Again the advice to do sesshin isn't limited to those who sit far from others – for serious practitioners who can manage it, this should really be a regular feature of your practice year. The experience of sesshin is rich and intense, and I can't emphasise how much it provides a support for daily practice: coming back from sesshin is for me an absolute shot in the arm every time.
Just visitin'For some people, while weekly or even fortnightly visits to a group are too big an ask, finding a group you can drop in on once a month or so – even if you do have to make a fairly substantial trek to get there – can form the basis of a long and vital relationship with a community. It would be hard to do this with my own group in Northampton: the meetings are on weekday evenings and usually don't end until 9.40 or even later so if you then had to drive an hour to get home the next day at work might be very tough. However, groups with weekend meetings like the monthly Saturday practice days (10.00-1.00) at StoneWater North London might be much more attainable.
Do I need a teacher?This question crops up in online discussion time and time again, and things can get somewhat heated over it. There are plenty of people who maintain that you don't need a teacher; that all that hierarchical nonsense is against the spirit of Zen; that there's enough info online and in books to get everything you need; and anyway Zen is like everything man so whatever I am is like already totally zen, man. You might be able to detect from my tone that I'm not a proponent of this approach…
The relationship with a Zen teacher is not just 'one thing', there's a lot of variety out there. They can be frequent and regular (unlikely if you live miles away), or perhaps more intermittent and based on bursts of close contact at sesshin once a year. It can be fairly relaxed or perhaps formalised in a private shoken ceremony. You may only occasionally have questions about your practice or you might commence a koan curriculum that requires regular testing. Perhaps a teacher will only meet people in face-to-face contexts, or perhaps you might find someone who will maintain an email correspondence with you.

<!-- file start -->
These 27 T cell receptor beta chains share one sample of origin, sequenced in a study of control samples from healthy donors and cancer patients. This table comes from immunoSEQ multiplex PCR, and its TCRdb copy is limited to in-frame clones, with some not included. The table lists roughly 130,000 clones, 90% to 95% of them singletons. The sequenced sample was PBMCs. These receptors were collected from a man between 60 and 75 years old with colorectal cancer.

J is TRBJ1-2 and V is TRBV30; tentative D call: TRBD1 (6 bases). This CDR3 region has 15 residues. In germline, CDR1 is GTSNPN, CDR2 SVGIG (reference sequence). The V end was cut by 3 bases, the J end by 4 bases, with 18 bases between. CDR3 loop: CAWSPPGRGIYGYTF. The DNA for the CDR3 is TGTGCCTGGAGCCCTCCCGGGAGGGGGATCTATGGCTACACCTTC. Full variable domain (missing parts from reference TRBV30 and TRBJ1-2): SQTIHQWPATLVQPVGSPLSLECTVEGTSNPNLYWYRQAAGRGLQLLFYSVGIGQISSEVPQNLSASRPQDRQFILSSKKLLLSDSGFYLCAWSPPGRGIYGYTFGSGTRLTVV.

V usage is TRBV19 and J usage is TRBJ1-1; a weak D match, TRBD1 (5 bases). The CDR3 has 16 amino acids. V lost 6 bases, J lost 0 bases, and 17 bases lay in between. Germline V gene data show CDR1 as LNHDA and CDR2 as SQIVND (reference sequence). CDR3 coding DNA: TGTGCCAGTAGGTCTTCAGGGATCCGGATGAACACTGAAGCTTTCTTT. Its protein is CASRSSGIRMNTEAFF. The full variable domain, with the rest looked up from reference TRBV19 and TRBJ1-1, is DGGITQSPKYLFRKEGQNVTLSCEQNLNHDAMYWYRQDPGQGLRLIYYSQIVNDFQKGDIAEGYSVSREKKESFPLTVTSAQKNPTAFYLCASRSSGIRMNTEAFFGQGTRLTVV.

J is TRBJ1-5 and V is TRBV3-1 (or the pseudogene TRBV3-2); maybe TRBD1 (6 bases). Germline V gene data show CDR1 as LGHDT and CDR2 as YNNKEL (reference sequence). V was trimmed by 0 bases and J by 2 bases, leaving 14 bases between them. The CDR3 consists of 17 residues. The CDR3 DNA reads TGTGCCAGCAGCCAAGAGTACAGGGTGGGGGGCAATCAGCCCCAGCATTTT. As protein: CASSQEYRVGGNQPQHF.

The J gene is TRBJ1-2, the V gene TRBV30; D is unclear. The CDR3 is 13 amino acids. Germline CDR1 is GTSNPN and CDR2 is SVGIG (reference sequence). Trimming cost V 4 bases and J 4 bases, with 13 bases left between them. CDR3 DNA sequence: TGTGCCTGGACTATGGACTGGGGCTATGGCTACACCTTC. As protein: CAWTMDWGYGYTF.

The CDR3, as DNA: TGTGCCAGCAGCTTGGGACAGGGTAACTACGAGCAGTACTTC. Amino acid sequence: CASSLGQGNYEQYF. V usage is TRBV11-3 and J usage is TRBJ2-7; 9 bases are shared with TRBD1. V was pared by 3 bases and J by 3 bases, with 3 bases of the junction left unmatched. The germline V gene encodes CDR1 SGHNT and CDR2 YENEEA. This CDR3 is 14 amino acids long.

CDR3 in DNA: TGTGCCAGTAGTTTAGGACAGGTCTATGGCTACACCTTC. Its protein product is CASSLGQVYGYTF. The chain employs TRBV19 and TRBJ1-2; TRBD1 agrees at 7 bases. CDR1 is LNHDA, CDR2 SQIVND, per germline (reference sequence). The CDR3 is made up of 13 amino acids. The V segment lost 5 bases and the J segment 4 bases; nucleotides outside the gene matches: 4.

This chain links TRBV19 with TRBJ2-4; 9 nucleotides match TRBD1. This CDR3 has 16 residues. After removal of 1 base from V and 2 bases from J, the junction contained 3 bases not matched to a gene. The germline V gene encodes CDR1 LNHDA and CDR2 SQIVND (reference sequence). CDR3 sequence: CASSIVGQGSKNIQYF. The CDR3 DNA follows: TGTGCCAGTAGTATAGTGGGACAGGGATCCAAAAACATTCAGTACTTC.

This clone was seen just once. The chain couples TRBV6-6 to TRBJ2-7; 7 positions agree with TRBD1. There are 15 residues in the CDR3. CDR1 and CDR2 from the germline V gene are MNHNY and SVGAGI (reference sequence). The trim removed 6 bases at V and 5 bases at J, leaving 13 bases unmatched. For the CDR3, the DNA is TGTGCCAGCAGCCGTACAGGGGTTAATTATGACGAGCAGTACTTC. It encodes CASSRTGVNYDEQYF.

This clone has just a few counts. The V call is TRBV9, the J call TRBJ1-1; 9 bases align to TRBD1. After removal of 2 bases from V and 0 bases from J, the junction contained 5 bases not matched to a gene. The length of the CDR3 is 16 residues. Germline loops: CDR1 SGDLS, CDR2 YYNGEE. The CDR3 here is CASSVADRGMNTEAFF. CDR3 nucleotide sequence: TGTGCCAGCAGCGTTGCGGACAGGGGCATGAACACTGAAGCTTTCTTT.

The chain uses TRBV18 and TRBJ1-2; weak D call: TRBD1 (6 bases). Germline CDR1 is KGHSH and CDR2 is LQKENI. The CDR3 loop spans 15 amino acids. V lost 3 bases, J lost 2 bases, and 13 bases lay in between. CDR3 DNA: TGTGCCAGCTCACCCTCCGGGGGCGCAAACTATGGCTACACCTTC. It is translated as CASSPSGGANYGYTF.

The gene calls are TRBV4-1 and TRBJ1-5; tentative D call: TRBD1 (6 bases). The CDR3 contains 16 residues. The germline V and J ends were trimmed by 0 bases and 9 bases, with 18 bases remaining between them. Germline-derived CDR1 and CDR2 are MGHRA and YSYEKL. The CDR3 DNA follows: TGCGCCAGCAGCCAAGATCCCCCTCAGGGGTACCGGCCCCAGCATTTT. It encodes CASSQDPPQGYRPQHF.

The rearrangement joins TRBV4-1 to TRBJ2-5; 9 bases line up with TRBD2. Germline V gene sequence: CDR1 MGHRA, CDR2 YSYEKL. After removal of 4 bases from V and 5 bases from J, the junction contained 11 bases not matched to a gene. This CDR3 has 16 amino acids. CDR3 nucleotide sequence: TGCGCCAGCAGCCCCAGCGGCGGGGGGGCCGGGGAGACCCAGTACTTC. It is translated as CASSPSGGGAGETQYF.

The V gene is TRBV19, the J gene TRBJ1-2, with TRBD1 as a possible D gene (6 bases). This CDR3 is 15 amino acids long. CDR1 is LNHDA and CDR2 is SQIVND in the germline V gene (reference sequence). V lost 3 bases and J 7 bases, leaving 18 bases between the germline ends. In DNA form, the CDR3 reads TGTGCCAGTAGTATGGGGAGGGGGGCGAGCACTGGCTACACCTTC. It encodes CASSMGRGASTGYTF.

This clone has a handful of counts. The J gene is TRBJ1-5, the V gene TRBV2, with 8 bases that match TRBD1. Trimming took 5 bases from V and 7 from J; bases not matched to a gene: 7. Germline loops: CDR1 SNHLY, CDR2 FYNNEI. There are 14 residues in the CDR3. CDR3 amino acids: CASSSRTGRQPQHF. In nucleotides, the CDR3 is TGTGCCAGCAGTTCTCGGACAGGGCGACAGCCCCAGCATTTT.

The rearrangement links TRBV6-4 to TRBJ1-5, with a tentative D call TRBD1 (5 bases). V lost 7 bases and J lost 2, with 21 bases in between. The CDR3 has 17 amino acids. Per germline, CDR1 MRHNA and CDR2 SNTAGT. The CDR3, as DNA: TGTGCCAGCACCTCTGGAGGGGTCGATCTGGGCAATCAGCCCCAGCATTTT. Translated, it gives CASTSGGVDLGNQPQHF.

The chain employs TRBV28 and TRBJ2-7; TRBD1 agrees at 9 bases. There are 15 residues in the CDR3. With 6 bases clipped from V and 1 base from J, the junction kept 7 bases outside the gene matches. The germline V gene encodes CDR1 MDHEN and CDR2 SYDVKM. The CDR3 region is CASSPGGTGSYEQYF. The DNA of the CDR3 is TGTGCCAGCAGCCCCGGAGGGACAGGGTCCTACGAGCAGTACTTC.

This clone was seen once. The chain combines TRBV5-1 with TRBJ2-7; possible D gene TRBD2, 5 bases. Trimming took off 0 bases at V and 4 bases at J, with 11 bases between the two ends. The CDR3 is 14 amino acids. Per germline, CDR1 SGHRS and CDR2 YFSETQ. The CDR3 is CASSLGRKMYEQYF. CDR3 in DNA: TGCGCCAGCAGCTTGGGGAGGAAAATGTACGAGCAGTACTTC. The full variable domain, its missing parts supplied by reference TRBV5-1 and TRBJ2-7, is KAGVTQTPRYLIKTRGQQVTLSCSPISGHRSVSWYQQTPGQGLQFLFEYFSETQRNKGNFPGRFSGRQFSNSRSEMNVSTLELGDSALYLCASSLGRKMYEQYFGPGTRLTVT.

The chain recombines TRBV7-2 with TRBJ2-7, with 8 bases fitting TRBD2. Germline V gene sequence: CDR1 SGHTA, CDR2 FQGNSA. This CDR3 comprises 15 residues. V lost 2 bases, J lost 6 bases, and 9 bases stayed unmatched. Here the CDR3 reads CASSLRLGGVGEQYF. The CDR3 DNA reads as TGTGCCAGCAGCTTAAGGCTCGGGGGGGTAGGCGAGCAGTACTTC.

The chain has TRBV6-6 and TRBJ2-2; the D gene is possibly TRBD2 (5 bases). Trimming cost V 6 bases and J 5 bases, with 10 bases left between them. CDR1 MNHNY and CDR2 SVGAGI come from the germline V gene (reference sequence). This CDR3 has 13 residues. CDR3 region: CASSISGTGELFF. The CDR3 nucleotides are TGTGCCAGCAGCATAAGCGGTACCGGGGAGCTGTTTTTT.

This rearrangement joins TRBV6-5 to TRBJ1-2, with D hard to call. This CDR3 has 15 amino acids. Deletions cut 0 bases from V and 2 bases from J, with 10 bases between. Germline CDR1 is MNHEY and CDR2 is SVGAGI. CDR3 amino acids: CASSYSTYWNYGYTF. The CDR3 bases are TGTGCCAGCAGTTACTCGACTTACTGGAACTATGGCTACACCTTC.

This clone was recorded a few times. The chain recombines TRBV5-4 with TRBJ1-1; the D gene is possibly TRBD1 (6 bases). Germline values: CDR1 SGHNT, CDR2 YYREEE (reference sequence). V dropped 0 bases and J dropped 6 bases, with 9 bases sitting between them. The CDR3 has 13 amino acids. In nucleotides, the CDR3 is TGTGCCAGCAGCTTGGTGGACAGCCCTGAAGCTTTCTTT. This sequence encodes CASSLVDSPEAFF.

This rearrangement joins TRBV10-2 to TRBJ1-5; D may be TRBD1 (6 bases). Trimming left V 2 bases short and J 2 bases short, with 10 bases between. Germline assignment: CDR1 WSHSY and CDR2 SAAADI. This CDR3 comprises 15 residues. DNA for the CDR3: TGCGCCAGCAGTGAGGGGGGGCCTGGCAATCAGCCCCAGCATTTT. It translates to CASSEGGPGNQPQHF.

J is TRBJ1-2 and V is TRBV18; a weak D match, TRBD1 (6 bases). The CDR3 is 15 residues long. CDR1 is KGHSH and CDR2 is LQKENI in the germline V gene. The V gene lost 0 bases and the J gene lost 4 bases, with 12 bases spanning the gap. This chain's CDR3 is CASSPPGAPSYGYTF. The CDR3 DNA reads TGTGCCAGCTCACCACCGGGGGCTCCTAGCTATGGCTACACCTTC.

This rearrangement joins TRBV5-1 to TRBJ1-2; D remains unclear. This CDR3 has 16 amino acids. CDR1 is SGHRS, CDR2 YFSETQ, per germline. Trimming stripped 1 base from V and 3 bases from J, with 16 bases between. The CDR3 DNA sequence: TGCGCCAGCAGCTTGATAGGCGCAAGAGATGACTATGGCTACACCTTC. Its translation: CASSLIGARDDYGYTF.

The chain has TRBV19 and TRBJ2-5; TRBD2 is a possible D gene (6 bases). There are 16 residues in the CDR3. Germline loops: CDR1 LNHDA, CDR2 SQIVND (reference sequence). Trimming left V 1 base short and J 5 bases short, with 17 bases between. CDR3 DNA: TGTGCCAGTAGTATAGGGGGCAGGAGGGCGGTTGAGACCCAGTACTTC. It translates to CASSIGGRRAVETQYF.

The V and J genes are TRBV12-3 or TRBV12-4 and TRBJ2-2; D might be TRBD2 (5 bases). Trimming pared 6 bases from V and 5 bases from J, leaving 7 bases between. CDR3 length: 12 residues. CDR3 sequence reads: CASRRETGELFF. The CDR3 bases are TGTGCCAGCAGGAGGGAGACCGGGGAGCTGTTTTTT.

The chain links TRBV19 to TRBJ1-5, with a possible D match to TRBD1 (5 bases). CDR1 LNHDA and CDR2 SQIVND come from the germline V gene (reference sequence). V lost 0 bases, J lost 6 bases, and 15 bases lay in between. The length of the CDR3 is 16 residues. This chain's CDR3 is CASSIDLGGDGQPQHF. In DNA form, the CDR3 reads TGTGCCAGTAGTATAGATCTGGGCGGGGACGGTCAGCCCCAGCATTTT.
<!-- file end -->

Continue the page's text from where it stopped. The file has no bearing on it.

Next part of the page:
Regardless, establishing such a relationship means you don't have to do it all alone any more, that you can reflect your concerns and your practice in the mirror of a person who you know has been judged competent in the role by a lineage that stretches back to the time of the Buddha (though don't take that too literally…). The teacher has walked this path already; they've probably already helped people through very similar issues that are arising for you. The teacher is a dependable guide on a tricky journey.
Your teacher can also be a challenge for you – the relationship is not always comfortable: a Zen teacher may not always feel like a friend! Part of their role is to help you question where you stand, to point out our assumptions and easy generalisations and make you face up to them. I've had a few teachers, and they've all been quite tough with me at times. Boy, did I need it. Still do.
The trouble is, while Zen groups can seem few and far between, teachers are even more difficult to find. However, I'd really urge you to try to establish some relationship with a teacher as well as some form of practice community.
When all else fails: Start your own group
You need to be clear about your status and relationship to a larger community, if any – it's your responsibility to make sure that you're not mistaken as an authorised Zen teacher (unless you are one!). Also, while you'll probably be the main force behind your group for some time, the more you can make the running of the group a collaborative exercise, the better both in terms of the effort you have to put in and the sense of commitment the other members of the group will feel.
My experience of starting a group has been very positive. Even when my dharma brothers and sisters seem far away and I haven't seen my teacher in months and months, the responsibility to the group I've established forces me each week to turn up, to sit down, to offer incense and keep the zafu warm. And that in turn supports my home practice, and all of this supports my life.
It's not all roses: it can be hard at times and you may go through periods of wondering whether it's worth it, and of course not all groups survive very long. Perhaps there's just not the demand for a group near you that would meet as often or as long as you'd like, or in the way that you'd like. Perhaps you'll have to make some compromises. Perhaps you'll fail. It's all OK. Perhaps it'll end up costing you loads of money. (This is not an uncommon complaint, by the way…) Perhaps your husband or landlord will have objections. Perhaps you'll feel like a total fraud and that you have no place 'leading' a group (this is so common as to be nearly universal).
But perhaps it's worth a try.
In the end it's up to youI'll finish where I started. Effort. It's all good and well hearing about “effortless effort” and being “goalless” or living “without thought of gain” ( mushotoku) – and of course ultimately all these are important. But the journey starts where you stand, and to get over the initial inertia requires just plain old effort.
If you have any questions, I'd be happy to respond to them by email at firstname.lastname@example.org.